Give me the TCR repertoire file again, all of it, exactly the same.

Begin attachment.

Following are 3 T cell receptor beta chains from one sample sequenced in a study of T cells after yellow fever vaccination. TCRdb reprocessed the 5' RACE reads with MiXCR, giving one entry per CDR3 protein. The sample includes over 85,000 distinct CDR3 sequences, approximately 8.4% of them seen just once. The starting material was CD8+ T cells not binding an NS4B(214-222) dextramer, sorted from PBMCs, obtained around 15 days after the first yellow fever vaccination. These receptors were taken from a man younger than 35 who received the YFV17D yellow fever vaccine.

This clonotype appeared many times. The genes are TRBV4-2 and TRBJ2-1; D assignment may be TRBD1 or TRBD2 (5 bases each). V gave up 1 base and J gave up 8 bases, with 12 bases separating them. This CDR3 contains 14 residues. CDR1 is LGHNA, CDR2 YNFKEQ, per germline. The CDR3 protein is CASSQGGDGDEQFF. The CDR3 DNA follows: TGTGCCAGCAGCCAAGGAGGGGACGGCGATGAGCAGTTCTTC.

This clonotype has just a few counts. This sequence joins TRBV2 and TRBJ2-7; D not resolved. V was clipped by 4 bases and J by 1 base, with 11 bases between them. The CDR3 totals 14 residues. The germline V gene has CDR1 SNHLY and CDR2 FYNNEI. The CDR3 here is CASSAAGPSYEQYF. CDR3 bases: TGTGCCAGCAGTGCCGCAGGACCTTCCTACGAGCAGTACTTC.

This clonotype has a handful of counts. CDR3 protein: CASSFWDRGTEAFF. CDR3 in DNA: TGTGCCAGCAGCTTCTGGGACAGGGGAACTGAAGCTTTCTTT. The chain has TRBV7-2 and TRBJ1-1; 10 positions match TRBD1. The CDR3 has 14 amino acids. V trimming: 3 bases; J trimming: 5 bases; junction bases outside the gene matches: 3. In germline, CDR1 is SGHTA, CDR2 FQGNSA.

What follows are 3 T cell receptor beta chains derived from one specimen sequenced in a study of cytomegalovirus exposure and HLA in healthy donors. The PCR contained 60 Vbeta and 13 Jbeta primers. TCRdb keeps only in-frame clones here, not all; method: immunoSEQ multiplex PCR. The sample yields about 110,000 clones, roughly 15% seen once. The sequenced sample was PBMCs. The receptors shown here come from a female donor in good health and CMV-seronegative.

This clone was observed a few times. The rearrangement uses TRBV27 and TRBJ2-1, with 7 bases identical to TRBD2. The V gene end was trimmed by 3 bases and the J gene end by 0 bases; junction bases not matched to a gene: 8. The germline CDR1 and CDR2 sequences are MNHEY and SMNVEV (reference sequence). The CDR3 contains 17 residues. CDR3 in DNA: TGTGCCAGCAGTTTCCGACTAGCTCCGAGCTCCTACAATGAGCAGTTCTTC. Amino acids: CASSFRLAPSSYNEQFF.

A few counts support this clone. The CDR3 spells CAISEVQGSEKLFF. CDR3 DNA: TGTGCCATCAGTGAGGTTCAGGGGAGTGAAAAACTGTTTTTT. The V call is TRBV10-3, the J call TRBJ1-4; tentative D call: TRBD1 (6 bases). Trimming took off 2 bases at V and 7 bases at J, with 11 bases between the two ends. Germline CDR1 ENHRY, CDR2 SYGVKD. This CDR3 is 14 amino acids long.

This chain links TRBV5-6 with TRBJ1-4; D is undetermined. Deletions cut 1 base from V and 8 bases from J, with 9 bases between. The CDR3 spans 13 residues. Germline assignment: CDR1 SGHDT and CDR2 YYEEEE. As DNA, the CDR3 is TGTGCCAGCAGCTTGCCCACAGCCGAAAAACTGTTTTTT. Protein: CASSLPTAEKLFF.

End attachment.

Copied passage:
Following are 3 T cell receptor beta chains from one sample sequenced in a study of T cells after yellow fever vaccination. TCRdb reprocessed the 5' RACE reads with MiXCR, giving one entry per CDR3 protein. The sample includes over 85,000 distinct CDR3 sequences, approximately 8.4% of them seen just once. The starting material was CD8+ T cells not binding an NS4B(214-222) dextramer, sorted from PBMCs, obtained around 15 days after the first yellow fever vaccination. These receptors were taken from a man younger than 35 who received the YFV17D yellow fever vaccine.

This clonotype appeared many times. The genes are TRBV4-2 and TRBJ2-1; D assignment may be TRBD1 or TRBD2 (5 bases each). V gave up 1 base and J gave up 8 bases, with 12 bases separating them. This CDR3 contains 14 residues. CDR1 is LGHNA, CDR2 YNFKEQ, per germline. The CDR3 protein is CASSQGGDGDEQFF. The CDR3 DNA follows: TGTGCCAGCAGCCAAGGAGGGGACGGCGATGAGCAGTTCTTC.

This clonotype has just a few counts. This sequence joins TRBV2 and TRBJ2-7; D not resolved. V was clipped by 4 bases and J by 1 base, with 11 bases between them. The CDR3 totals 14 residues. The germline V gene has CDR1 SNHLY and CDR2 FYNNEI. The CDR3 here is CASSAAGPSYEQYF. CDR3 bases: TGTGCCAGCAGTGCCGCAGGACCTTCCTACGAGCAGTACTTC.

This clonotype has a handful of counts. CDR3 protein: CASSFWDRGTEAFF. CDR3 in DNA: TGTGCCAGCAGCTTCTGGGACAGGGGAACTGAAGCTTTCTTT. The chain has TRBV7-2 and TRBJ1-1; 10 positions match TRBD1. The CDR3 has 14 amino acids. V trimming: 3 bases; J trimming: 5 bases; junction bases outside the gene matches: 3. In germline, CDR1 is SGHTA, CDR2 FQGNSA.

What follows are 3 T cell receptor beta chains derived from one specimen sequenced in a study of cytomegalovirus exposure and HLA in healthy donors. The PCR contained 60 Vbeta and 13 Jbeta primers. TCRdb keeps only in-frame clones here, not all; method: immunoSEQ multiplex PCR. The sample yields about 110,000 clones, roughly 15% seen once. The sequenced sample was PBMCs. The receptors shown here come from a female donor in good health and CMV-seronegative.

This clone was observed a few times. The rearrangement uses TRBV27 and TRBJ2-1, with 7 bases identical to TRBD2. The V gene end was trimmed by 3 bases and the J gene end by 0 bases; junction bases not matched to a gene: 8. The germline CDR1 and CDR2 sequences are MNHEY and SMNVEV (reference sequence). The CDR3 contains 17 residues. CDR3 in DNA: TGTGCCAGCAGTTTCCGACTAGCTCCGAGCTCCTACAATGAGCAGTTCTTC. Amino acids: CASSFRLAPSSYNEQFF.

A few counts support this clone. The CDR3 spells CAISEVQGSEKLFF. CDR3 DNA: TGTGCCATCAGTGAGGTTCAGGGGAGTGAAAAACTGTTTTTT. The V call is TRBV10-3, the J call TRBJ1-4; tentative D call: TRBD1 (6 bases). Trimming took off 2 bases at V and 7 bases at J, with 11 bases between the two ends. Germline CDR1 ENHRY, CDR2 SYGVKD. This CDR3 is 14 amino acids long.

This chain links TRBV5-6 with TRBJ1-4; D is undetermined. Deletions cut 1 base from V and 8 bases from J, with 9 bases between. The CDR3 spans 13 residues. Germline assignment: CDR1 SGHDT and CDR2 YYEEEE. As DNA, the CDR3 is TGTGCCAGCAGCTTGCCCACAGCCGAAAAACTGTTTTTT. Protein: CASSLPTAEKLFF.